Sunday, October 17, 2010

Follow up on Miners by Joseph O. Prewitt Diaz

When Florencio Avalos came out of the San Jose mine after sixty-nine underground. He and his peers had been pump up to returning back to the surface. Their families had been prepared to handle the emotional moments to follow the rescue. We acknowledge that these miners are a resilient bunch, we even see the miracle as it unfolded in front of our eyes.  Millions of people celebrated around the world and became a part of this historical moment.  

The experiences of the group in those days really built on the collective resilience of the group. The activities that they undertook let them to affirm their cultural identity as miners and as Chileans (even the Bolivian miner engaged in the cultural activities). They strengthened their social networks and supports, as seen by one of the miners who upon his arrival to the surface acted as a cheer-leader for the rescuers and the viewers alike. We all witnessed the deepening spirituality as expressed by the older miner, who upon his arrival to the surface kneeled in a prayer to the all Mighty for his save return and that of his peers. After all, those various factors contributed to resilience by fostering physical and emotional well-being  and serving as valuable personal goals in themselves. 

Three days after their dramatic rescue we began to hear how lucky this bunch was, appearances on TV, interviews and trips would net each of them about $400,000 US. We4 all rejoiced about that, but questioned the wisdom of exposing them so soon after the rescue to so many stimuli. Was it prudent psychologically for the survivors?  I spoke to a colleague about this and his response was that the emotional well-being would be handled step by step, and that the Ministry of Health of Chile had put in place a safety net to handle their recovery and psychological well-being.

Less than a week has gone by since the surviving miners have returned to the surface, and a different story is emerging from the miners optic...  They report "harassment from the press and other media, lack of basic services (water, sanitation, housing and food, and unemployment). The very basic pre-condition necessary to calm these miners and promote hope in a future without post traumatic stress reactions, has not been assured by the Government of Chile.  The mental health safety net is not in place or has broken down. There were no considerations taken to assure that the living conditions of the miners would be improved during those 69 days.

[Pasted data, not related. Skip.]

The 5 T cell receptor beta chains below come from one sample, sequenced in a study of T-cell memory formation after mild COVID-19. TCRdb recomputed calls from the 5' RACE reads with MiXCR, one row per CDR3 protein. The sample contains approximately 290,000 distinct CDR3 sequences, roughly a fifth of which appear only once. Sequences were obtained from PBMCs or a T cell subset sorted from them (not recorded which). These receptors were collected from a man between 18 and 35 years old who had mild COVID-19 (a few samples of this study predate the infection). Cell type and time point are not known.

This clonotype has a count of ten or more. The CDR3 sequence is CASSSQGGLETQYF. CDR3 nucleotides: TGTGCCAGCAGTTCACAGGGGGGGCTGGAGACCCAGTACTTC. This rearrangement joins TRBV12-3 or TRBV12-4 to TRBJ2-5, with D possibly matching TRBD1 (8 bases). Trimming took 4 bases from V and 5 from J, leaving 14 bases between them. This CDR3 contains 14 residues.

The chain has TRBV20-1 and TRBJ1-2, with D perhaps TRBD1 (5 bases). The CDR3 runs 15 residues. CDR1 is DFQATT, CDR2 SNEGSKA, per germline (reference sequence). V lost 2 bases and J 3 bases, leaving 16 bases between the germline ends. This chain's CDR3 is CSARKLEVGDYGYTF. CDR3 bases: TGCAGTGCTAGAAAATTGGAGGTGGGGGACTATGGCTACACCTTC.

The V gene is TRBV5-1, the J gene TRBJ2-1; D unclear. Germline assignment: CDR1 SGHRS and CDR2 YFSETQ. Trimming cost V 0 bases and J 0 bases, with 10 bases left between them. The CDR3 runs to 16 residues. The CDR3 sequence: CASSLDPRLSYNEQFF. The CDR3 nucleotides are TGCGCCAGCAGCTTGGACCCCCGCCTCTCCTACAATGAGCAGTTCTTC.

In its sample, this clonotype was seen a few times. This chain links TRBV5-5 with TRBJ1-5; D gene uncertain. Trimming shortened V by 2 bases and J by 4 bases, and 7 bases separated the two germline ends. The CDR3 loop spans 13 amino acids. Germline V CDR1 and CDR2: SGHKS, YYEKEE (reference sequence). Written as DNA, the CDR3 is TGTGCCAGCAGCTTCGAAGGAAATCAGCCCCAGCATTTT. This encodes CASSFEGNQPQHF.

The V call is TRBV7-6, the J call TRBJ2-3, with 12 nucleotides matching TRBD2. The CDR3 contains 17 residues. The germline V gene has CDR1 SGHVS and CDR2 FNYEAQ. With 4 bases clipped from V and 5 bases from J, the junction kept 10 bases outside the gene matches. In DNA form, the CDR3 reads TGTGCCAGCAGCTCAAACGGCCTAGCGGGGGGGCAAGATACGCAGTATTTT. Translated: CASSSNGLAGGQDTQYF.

What will pave the route to peace, reconciliation and resilience? The miners have asked that (1) their privacy be respected, (2) access to basic services such as water, electricity and basic livelihood, and (3) protection from drug gangs, and other undesirables in their respective neighborhoods who now see them as targets because of the recent publicity, and (4) most importantly work...one of the miners said "we are all poor, and have a lot of needs, but we enjoy working and want to work".

WHEN WILL PEACE REACH THESE SURVIVORS???? 

2 comments:

  1. Trauma continues for years together after such incidents. Survivors will need lot of psychological support. May God help them.

    ReplyDelete
  2. Hopefully, the same media attention that is intimidating them right now will be able get their government's attention in order to meet their basic needs as well as their psychological needs.

    ReplyDelete

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